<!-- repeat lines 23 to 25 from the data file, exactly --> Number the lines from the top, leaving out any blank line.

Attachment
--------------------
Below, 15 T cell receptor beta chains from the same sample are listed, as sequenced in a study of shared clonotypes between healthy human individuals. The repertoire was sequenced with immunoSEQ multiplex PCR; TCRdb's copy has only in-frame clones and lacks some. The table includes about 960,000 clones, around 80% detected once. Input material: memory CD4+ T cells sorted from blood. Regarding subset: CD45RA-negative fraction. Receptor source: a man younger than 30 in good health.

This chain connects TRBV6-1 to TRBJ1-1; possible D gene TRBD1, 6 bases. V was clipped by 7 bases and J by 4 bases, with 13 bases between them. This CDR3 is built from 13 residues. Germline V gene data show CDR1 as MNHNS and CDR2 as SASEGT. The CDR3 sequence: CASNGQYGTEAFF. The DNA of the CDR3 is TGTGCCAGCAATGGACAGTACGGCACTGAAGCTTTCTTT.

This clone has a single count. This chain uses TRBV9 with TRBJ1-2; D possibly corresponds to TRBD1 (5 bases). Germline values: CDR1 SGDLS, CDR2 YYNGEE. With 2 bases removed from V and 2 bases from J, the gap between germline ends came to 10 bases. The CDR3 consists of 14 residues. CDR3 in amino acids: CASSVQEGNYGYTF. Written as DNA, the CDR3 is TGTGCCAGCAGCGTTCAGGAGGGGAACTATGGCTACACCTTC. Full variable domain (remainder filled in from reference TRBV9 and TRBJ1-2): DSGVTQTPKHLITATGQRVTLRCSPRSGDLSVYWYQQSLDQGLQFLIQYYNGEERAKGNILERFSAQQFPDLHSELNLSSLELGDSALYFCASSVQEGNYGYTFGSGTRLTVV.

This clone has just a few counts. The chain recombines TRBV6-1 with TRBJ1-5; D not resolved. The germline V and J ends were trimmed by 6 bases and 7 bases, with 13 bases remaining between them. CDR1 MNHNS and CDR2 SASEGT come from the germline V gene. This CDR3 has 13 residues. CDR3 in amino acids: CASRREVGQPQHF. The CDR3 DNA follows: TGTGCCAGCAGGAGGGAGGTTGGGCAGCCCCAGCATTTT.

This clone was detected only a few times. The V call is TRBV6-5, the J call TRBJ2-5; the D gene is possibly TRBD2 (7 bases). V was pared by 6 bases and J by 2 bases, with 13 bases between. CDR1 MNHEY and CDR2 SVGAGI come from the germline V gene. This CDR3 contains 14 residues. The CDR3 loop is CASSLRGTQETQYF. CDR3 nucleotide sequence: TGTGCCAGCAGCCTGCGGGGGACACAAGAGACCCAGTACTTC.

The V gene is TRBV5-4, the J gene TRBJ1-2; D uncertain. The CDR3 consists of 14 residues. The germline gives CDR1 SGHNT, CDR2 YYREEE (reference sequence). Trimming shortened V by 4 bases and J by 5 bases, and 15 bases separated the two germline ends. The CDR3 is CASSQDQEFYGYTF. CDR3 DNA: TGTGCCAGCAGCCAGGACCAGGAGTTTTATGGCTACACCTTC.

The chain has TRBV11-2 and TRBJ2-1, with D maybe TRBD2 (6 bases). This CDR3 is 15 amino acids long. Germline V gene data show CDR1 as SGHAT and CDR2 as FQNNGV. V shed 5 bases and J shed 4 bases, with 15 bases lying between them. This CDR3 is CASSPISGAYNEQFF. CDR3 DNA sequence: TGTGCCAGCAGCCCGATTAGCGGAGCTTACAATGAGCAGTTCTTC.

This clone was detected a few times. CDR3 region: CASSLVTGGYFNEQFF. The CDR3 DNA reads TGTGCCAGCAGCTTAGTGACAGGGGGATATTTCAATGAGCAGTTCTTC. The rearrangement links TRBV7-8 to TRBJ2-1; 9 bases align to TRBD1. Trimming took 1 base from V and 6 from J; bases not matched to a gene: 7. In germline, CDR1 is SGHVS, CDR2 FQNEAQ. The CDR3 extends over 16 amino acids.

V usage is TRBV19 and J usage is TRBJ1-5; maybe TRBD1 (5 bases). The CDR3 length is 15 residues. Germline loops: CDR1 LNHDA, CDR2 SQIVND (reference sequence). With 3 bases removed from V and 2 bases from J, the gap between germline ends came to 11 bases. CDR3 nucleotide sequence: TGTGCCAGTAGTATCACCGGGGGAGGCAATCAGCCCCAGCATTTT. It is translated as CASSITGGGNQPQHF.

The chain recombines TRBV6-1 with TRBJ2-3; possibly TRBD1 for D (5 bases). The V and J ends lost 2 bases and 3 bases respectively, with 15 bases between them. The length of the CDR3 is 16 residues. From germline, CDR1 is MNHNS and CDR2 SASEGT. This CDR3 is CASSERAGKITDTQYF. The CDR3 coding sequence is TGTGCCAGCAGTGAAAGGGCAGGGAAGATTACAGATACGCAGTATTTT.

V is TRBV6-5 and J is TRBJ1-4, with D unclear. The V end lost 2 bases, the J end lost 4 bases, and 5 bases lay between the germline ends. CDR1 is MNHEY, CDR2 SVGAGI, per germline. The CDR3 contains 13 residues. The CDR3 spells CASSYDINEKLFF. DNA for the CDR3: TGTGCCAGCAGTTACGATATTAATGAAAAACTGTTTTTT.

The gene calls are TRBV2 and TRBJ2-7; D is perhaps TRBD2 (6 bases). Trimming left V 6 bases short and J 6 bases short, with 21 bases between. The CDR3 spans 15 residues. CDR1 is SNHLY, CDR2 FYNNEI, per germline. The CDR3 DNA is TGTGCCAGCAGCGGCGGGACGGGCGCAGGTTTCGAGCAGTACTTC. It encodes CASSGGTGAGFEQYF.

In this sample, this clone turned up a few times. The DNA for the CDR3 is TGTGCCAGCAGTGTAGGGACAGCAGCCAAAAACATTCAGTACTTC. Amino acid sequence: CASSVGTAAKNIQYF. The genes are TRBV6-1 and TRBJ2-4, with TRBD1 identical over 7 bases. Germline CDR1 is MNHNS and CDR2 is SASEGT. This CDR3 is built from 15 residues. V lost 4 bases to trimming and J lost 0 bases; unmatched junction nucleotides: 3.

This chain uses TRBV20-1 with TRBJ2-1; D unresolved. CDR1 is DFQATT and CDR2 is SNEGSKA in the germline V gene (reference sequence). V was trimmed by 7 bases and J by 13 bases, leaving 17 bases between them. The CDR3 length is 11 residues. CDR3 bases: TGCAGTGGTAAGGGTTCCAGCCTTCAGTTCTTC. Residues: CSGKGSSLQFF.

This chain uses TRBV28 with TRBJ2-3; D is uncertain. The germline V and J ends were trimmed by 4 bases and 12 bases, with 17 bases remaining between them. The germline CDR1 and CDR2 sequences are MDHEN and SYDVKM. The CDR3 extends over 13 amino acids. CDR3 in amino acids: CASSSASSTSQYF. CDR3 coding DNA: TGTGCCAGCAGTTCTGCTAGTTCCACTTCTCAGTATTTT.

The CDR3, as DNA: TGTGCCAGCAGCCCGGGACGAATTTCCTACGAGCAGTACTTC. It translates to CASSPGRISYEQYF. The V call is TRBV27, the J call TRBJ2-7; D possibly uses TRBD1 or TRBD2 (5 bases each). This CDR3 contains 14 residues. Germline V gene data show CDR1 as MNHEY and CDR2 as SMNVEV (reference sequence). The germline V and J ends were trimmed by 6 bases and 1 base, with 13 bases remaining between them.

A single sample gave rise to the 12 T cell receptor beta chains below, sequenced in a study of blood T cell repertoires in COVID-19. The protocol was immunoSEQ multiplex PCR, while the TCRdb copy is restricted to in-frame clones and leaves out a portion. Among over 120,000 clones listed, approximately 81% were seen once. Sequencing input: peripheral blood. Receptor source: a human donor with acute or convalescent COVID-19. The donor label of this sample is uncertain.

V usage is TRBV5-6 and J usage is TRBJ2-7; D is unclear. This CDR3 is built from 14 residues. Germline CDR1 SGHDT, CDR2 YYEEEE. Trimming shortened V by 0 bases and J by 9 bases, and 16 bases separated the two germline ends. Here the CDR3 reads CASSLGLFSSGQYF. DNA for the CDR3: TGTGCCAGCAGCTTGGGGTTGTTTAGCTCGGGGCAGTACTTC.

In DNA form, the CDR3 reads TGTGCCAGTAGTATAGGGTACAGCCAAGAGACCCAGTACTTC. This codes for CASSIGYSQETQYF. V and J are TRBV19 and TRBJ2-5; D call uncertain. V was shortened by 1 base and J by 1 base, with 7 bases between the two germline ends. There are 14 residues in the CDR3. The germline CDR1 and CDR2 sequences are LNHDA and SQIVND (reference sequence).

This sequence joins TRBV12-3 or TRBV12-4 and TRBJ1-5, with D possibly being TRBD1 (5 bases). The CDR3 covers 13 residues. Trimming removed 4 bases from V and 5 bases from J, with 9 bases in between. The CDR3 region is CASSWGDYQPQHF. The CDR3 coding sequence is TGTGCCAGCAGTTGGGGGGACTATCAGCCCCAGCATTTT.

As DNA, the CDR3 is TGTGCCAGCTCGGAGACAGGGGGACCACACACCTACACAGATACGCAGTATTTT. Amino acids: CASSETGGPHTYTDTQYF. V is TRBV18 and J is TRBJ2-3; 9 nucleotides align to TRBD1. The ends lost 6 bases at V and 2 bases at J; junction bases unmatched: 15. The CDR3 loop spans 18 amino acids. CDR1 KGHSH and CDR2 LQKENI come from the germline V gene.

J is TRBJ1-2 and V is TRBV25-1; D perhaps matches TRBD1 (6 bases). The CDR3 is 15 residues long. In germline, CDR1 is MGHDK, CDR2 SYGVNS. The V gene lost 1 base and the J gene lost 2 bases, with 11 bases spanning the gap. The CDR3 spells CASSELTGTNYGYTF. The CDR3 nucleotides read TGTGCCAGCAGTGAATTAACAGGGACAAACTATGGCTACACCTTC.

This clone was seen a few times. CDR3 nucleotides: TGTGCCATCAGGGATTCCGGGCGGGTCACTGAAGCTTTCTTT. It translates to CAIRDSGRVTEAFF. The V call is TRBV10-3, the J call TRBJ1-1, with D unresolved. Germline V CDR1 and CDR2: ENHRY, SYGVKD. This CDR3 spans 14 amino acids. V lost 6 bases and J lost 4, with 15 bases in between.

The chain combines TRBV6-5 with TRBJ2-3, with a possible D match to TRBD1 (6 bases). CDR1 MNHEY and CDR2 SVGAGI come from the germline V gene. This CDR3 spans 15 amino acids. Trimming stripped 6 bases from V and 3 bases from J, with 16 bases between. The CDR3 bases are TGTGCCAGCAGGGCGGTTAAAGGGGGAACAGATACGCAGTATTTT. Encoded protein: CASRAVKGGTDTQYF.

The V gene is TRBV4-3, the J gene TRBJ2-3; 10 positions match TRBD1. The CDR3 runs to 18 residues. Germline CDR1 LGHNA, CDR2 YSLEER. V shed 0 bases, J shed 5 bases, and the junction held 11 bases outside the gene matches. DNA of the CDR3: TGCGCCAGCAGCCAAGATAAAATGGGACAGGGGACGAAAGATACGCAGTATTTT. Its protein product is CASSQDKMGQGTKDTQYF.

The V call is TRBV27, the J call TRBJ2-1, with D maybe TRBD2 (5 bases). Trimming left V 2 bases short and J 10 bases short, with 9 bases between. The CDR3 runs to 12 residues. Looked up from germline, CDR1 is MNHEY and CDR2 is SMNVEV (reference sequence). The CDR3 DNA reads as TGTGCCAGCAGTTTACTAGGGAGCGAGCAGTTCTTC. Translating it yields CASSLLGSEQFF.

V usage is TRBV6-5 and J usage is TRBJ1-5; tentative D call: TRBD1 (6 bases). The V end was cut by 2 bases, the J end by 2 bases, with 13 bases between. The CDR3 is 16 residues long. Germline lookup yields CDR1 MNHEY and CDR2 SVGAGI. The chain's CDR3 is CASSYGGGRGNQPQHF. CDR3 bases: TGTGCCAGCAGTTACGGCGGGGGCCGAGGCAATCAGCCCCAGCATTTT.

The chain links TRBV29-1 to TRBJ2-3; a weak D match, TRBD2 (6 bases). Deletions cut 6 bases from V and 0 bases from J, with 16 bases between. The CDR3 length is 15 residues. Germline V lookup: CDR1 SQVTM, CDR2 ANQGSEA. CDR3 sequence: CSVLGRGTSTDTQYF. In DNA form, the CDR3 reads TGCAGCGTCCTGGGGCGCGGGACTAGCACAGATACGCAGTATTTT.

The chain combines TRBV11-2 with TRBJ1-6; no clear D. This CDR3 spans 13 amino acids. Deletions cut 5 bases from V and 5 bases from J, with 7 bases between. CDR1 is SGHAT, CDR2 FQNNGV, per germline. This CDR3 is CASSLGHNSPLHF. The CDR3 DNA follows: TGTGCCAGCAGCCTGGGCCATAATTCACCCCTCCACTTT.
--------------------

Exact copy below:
This clone was seen a few times. CDR3 nucleotides: TGTGCCATCAGGGATTCCGGGCGGGTCACTGAAGCTTTCTTT. It translates to CAIRDSGRVTEAFF. The V call is TRBV10-3, the J call TRBJ1-1, with D unresolved. Germline V CDR1 and CDR2: ENHRY, SYGVKD. This CDR3 spans 14 amino acids. V lost 6 bases and J lost 4, with 15 bases in between.

The chain combines TRBV6-5 with TRBJ2-3, with a possible D match to TRBD1 (6 bases). CDR1 MNHEY and CDR2 SVGAGI come from the germline V gene. This CDR3 spans 15 amino acids. Trimming stripped 6 bases from V and 3 bases from J, with 16 bases between. The CDR3 bases are TGTGCCAGCAGGGCGGTTAAAGGGGGAACAGATACGCAGTATTTT. Encoded protein: CASRAVKGGTDTQYF.

The V gene is TRBV4-3, the J gene TRBJ2-3; 10 positions match TRBD1. The CDR3 runs to 18 residues. Germline CDR1 LGHNA, CDR2 YSLEER. V shed 0 bases, J shed 5 bases, and the junction held 11 bases outside the gene matches. DNA of the CDR3: TGCGCCAGCAGCCAAGATAAAATGGGACAGGGGACGAAAGATACGCAGTATTTT. Its protein product is CASSQDKMGQGTKDTQYF.